Justices Won’t Hear Death Penalty Unanimity Case
Bolstering a state law requiring unanimous jury recommendations in death penalty cases, the U.S. Supreme Court on Monday refused to consider an appeal by Attorney General Pam Bondi on the issue.
The court's decision to deny what is known as a “writ of certiorari” essentially cements a state law enacted this year in response to a seminal Florida Supreme Court decision in a case involving convicted murderer Timothy Lee Hurst.
That Florida Supreme Court ruling and the subsequent law said juries need to make unanimous recommendations before judges can sentence defendants to death. As is common, the U.S. Supreme Court on Monday did not give reasons for turning down Bondi's appeal of the Florida Supreme Court ruling.
“It would be hard to read exactly what exactly the U.S. Supreme Court meant by it, except that it will probably end most of the state's litigation with regard to these issues,” said Pete Mills, an assistant state attorney in the 10th Judicial Circuit who also serves as chairman of the Florida Public Defenders Association Death Penalty Steering Committee.
Hurst, who was sent to Death Row for a 1998 murder in Pensacola, has been at the center of two major rulings that found Florida's death-penalty sentencing system unconstitutional.
In an appeal by Hurst, the U.S. Supreme Court early last year struck down the state's system of allowing judges, instead of juries, to find the facts necessary to impose the death penalty. The court found the state's system was an unconstitutional violation of the Sixth Amendment right to trial by jury, and sent the case back to the Florida Supreme Court.
At the time of the January 2016 U.S. Supreme Court ruling, Florida's system allowed jurors by a simple majority to recommend the death penalty. Judges would then make findings of fact that "sufficient" aggravating factors, not outweighed by mitigating circumstances, existed for the death sentence to be imposed, a process known as "weighing."
Florida lawmakers in 2016 hurriedly rewrote the law to address the U.S. Supreme Court decision, requiring jurors to unanimously find that at least one aggravating factor exists before a defendant can be eligible for a death sentence and requiring that at least 10 of 12 jurors recommend death for the sentence to be imposed.
In October, the Florida Supreme Court ruled that the statute was unconstitutional because it did not require unanimous jury recommendations about imposing the death penalty, something not addressed by the U.S. Supreme Court decision.
Bondi's office in December asked the U.S. Supreme Court to revisit the Florida court's ruling.
In its request for discretionary review, the state argued that Florida court's “expansive reading” of the U.S. court's decision in the Hurst case was erroneous.
Hurst was sentenced to death for the 1998 killing of fast-food worker Cynthia Harrison in Pensacola. Harrison, an assistant manager at a Popeye's Fried Chicken restaurant where Hurst worked, was bound, gagged and stabbed more than 60 times. Her body was found in a freezer.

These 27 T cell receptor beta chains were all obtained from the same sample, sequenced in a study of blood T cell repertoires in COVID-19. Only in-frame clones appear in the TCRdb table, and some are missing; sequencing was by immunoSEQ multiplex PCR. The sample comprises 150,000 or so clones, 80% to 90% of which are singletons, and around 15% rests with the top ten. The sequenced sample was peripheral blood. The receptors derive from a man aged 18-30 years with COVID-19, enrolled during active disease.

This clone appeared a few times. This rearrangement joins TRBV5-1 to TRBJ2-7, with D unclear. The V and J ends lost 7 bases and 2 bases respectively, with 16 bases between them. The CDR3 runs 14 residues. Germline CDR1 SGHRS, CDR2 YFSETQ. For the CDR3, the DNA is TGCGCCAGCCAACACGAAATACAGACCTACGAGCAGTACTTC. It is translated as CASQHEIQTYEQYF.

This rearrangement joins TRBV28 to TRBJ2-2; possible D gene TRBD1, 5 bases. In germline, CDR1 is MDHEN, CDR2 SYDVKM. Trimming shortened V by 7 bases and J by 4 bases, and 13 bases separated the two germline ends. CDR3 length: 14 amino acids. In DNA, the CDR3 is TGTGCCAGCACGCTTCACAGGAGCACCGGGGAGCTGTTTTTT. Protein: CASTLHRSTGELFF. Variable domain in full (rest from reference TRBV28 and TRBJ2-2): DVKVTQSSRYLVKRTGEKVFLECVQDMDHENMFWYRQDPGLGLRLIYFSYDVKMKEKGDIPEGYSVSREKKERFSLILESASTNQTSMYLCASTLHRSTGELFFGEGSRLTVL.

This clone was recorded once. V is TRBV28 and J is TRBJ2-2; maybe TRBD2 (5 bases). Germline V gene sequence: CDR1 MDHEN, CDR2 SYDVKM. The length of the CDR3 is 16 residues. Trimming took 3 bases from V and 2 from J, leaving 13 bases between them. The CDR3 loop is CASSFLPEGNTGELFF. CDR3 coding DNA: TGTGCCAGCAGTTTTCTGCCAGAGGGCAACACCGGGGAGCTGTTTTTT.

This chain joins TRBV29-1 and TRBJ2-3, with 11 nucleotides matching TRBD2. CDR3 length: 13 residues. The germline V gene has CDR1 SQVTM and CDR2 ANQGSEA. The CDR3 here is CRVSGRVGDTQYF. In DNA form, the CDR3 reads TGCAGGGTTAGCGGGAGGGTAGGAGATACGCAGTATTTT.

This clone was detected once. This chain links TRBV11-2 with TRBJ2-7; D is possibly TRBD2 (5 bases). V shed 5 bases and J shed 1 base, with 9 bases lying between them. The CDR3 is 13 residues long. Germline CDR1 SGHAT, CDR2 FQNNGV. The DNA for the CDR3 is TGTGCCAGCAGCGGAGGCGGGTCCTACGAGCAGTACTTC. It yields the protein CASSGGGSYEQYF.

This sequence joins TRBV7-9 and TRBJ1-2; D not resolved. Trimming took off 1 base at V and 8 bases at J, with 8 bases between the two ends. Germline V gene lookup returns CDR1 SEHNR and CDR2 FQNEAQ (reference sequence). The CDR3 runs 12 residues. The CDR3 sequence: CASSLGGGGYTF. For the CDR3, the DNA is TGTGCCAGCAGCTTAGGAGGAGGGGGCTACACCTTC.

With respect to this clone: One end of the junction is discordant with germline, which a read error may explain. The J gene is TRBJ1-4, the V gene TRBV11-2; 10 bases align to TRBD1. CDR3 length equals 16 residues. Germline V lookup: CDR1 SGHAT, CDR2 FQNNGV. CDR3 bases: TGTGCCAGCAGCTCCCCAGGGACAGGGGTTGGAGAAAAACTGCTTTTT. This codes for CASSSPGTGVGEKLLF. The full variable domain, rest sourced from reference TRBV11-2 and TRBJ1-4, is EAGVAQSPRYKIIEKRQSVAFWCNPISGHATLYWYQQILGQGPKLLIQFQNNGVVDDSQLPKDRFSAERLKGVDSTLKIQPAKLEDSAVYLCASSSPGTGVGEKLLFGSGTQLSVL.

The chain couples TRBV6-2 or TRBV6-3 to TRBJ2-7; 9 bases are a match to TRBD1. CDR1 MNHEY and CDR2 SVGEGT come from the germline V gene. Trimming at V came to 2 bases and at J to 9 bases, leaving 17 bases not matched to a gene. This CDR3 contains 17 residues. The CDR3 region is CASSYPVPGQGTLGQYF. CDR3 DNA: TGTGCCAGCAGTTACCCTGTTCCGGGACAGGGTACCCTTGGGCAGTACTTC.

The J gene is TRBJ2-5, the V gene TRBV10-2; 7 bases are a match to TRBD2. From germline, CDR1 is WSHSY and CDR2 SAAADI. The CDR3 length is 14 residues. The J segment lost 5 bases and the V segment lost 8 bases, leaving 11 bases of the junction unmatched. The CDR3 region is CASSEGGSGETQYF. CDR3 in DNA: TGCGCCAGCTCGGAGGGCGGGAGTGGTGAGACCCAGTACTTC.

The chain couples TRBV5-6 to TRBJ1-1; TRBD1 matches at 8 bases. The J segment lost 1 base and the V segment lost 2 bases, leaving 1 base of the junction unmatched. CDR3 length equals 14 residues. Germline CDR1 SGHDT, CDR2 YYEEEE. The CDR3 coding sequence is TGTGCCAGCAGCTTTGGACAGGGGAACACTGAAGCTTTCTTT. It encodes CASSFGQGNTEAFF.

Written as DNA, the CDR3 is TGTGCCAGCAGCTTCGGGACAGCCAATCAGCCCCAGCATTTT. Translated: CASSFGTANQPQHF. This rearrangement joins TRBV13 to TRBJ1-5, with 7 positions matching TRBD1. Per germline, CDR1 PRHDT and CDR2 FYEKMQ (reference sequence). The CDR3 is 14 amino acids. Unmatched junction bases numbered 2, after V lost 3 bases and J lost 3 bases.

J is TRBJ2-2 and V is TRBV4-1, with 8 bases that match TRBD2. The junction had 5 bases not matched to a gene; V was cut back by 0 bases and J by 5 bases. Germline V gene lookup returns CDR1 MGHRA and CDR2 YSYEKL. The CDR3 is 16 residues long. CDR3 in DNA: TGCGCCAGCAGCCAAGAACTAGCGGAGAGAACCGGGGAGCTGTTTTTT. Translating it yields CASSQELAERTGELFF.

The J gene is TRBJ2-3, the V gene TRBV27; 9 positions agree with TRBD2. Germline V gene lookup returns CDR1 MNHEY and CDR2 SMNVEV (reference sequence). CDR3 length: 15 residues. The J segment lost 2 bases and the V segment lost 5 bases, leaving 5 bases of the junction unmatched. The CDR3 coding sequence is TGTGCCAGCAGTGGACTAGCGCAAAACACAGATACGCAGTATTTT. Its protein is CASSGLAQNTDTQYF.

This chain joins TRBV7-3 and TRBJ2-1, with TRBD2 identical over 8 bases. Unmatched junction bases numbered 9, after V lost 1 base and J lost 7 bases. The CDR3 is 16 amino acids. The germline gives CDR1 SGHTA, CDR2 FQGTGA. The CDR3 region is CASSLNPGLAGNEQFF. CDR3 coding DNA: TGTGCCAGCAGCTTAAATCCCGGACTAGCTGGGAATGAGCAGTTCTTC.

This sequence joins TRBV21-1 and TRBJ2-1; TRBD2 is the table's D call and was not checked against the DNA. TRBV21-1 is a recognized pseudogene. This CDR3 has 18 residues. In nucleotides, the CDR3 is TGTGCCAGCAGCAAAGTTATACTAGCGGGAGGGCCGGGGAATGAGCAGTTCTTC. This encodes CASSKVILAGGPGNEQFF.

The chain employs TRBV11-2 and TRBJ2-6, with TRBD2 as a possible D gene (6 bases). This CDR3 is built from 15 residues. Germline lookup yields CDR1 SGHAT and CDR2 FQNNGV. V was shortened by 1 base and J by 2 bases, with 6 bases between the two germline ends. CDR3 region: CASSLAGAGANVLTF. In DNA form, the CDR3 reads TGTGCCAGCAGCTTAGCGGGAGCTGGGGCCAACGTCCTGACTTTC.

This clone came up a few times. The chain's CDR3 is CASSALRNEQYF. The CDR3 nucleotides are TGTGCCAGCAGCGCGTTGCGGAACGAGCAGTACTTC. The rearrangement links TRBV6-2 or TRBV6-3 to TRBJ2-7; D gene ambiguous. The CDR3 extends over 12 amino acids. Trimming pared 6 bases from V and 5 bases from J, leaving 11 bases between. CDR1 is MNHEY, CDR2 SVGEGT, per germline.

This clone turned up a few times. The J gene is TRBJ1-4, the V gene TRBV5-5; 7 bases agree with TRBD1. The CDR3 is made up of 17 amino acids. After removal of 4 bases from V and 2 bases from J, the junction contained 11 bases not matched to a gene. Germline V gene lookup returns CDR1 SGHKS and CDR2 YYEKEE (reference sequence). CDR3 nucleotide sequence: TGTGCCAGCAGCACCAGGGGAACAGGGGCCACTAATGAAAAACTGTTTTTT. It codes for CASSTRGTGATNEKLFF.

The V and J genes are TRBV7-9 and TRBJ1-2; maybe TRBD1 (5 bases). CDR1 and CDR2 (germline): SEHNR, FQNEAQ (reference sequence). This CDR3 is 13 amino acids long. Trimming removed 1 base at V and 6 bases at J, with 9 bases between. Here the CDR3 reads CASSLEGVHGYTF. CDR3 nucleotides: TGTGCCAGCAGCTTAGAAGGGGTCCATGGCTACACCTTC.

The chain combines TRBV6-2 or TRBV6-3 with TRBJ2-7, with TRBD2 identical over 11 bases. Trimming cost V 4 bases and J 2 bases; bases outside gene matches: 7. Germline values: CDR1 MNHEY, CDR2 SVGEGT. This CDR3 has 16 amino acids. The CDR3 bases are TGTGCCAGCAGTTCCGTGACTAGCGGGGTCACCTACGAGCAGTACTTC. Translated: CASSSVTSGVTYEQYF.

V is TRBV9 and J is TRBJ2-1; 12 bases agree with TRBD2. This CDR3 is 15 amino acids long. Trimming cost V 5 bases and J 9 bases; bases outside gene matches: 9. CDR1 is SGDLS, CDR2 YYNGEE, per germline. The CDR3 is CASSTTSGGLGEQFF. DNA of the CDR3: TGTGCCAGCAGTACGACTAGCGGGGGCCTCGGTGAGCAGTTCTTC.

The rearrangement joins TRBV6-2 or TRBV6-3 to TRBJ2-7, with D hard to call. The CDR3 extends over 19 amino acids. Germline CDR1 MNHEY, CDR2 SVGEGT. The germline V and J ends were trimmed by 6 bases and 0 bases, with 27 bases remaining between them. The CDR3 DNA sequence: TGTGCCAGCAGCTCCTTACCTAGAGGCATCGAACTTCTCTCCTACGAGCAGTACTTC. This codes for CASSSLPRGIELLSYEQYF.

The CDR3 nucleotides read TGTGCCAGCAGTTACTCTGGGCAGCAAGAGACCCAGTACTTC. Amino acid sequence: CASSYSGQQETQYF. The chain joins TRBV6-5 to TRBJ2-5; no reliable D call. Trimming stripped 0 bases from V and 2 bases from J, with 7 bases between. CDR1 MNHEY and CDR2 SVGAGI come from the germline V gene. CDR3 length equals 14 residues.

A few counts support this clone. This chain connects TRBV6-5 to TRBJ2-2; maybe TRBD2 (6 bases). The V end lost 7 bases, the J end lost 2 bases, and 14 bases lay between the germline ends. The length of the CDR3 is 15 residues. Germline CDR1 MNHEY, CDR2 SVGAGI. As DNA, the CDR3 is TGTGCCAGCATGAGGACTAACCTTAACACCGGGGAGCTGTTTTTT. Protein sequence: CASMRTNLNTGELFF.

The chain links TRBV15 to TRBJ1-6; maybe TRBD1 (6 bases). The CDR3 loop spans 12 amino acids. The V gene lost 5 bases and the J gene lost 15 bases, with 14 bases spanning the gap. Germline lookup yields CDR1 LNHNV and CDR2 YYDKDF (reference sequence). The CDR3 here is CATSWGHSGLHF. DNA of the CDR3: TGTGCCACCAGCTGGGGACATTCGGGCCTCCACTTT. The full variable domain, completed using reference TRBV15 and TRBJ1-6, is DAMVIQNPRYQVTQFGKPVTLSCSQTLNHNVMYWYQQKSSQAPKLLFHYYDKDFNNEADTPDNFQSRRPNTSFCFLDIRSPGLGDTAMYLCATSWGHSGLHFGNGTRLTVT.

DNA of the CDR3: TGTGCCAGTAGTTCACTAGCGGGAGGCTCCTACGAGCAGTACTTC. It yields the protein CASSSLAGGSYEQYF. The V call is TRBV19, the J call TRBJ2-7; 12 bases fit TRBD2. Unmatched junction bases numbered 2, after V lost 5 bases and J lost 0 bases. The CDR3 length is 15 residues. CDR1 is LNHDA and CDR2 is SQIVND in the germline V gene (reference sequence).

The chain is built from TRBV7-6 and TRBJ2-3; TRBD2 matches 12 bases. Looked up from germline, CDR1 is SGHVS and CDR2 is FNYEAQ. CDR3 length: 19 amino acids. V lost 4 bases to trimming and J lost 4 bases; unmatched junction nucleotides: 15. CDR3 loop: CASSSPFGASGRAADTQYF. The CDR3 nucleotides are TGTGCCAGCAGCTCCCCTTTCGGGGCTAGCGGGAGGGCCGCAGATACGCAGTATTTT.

A jury in 2000 recommended the death penalty for Hurst, now 38. After the state Supreme Court ordered a new sentencing hearing, a jury recommended death by a vote of 7-5 in 2012.
In its October ruling in the Hurst case deciding that death-penalty recommendations must be unanimous, the Florida Supreme Court relied both on state and federal constitutional guarantees to the right to a trial by jury.
The Florida court decision regarding unanimity will likely result in new penalty-phase hearings for about 55 percent of Florida's 386 Death Row inmates.
The state court has already ordered new sentencing hearings for numerous cases involving non-unanimous jury recommendations, and Monday's decision by the federal court takes the unanimity issue off the table, according to defense lawyers.
“It's certainly good news for Mr. Hurst,” said Dave Davis, a recently retired assistant public defender in the 2nd Judicial Circuit who represented Hurst.
Davis and other public defenders, who warned lawmakers that the lack of unanimity in the 2016 law would not withstand court scrutiny, were relieved but not surprised by the U.S. court's refusal to take up the case Monday.
With more than 100 cases poised to be sent back to lower courts, prosecutors are now faced with seeking capital punishment or life imprisonment. Some of the cases are decades old, posing problems with witnesses and evidence for prosecutors.
“Prosecutors are going to have to decide is it worth the effort to try to get death again. They're going to have to examine their evidence … and decide what the likelihood is that they're going to get 12 jurors to decide death,” Davis said.
The new requirement is especially relevant in the Hurst case, where a jury has never unanimously recommended the death penalty, Davis pointed out.
“Prosecutors have a tough problem here,” he said. “Some cases just get old. Can you find witnesses in a case that's 14 or 15 years old? … Logistical and practical problems that crop up with cases that are in some cases 20 years old."